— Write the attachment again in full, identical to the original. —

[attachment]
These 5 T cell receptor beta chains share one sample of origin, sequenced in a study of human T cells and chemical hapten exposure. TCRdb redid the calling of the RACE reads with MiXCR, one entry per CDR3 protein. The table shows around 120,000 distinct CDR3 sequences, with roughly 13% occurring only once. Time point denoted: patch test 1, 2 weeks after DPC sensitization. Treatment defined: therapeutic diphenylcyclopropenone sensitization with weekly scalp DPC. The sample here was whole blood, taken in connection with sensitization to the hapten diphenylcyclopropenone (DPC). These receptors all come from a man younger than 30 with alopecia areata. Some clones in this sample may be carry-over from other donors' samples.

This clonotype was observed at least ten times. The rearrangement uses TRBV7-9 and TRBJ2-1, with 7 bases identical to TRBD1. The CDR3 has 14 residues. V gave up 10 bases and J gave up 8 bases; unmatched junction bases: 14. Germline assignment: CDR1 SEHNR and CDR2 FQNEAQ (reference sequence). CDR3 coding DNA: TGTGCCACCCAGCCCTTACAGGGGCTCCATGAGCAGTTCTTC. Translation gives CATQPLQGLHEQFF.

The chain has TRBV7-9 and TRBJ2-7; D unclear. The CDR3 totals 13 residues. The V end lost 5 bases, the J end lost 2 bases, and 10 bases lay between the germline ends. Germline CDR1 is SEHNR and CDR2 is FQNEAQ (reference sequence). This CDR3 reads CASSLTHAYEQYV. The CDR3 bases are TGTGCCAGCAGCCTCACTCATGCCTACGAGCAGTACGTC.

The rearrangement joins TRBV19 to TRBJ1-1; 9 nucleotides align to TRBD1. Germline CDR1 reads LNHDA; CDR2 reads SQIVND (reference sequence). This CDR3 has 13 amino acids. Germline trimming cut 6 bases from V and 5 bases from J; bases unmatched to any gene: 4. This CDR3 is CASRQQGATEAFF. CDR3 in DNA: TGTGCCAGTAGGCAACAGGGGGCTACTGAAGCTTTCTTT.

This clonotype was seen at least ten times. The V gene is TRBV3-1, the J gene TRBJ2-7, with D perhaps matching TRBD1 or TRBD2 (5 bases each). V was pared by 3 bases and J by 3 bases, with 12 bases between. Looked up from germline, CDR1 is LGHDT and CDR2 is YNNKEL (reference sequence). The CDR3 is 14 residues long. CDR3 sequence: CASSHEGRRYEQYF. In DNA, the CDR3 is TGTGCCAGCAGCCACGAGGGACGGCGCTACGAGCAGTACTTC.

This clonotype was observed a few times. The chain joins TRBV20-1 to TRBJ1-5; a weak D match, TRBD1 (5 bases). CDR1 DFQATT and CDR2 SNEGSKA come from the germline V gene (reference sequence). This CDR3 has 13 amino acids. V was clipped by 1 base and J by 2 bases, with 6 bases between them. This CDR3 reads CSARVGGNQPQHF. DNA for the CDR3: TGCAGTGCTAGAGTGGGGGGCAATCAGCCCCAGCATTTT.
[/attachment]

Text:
These 5 T cell receptor beta chains share one sample of origin, sequenced in a study of human T cells and chemical hapten exposure. TCRdb redid the calling of the RACE reads with MiXCR, one entry per CDR3 protein. The table shows around 120,000 distinct CDR3 sequences, with roughly 13% occurring only once. Time point denoted: patch test 1, 2 weeks after DPC sensitization. Treatment defined: therapeutic diphenylcyclopropenone sensitization with weekly scalp DPC. The sample here was whole blood, taken in connection with sensitization to the hapten diphenylcyclopropenone (DPC). These receptors all come from a man younger than 30 with alopecia areata. Some clones in this sample may be carry-over from other donors' samples.

This clonotype was observed at least ten times. The rearrangement uses TRBV7-9 and TRBJ2-1, with 7 bases identical to TRBD1. The CDR3 has 14 residues. V gave up 10 bases and J gave up 8 bases; unmatched junction bases: 14. Germline assignment: CDR1 SEHNR and CDR2 FQNEAQ (reference sequence). CDR3 coding DNA: TGTGCCACCCAGCCCTTACAGGGGCTCCATGAGCAGTTCTTC. Translation gives CATQPLQGLHEQFF.

The chain has TRBV7-9 and TRBJ2-7; D unclear. The CDR3 totals 13 residues. The V end lost 5 bases, the J end lost 2 bases, and 10 bases lay between the germline ends. Germline CDR1 is SEHNR and CDR2 is FQNEAQ (reference sequence). This CDR3 reads CASSLTHAYEQYV. The CDR3 bases are TGTGCCAGCAGCCTCACTCATGCCTACGAGCAGTACGTC.

The rearrangement joins TRBV19 to TRBJ1-1; 9 nucleotides align to TRBD1. Germline CDR1 reads LNHDA; CDR2 reads SQIVND (reference sequence). This CDR3 has 13 amino acids. Germline trimming cut 6 bases from V and 5 bases from J; bases unmatched to any gene: 4. This CDR3 is CASRQQGATEAFF. CDR3 in DNA: TGTGCCAGTAGGCAACAGGGGGCTACTGAAGCTTTCTTT.

This clonotype was seen at least ten times. The V gene is TRBV3-1, the J gene TRBJ2-7, with D perhaps matching TRBD1 or TRBD2 (5 bases each). V was pared by 3 bases and J by 3 bases, with 12 bases between. Looked up from germline, CDR1 is LGHDT and CDR2 is YNNKEL (reference sequence). The CDR3 is 14 residues long. CDR3 sequence: CASSHEGRRYEQYF. In DNA, the CDR3 is TGTGCCAGCAGCCACGAGGGACGGCGCTACGAGCAGTACTTC.

This clonotype was observed a few times. The chain joins TRBV20-1 to TRBJ1-5; a weak D match, TRBD1 (5 bases). CDR1 DFQATT and CDR2 SNEGSKA come from the germline V gene (reference sequence). This CDR3 has 13 amino acids. V was clipped by 1 base and J by 2 bases, with 6 bases between them. This CDR3 reads CSARVGGNQPQHF. DNA for the CDR3: TGCAGTGCTAGAGTGGGGGGCAATCAGCCCCAGCATTTT.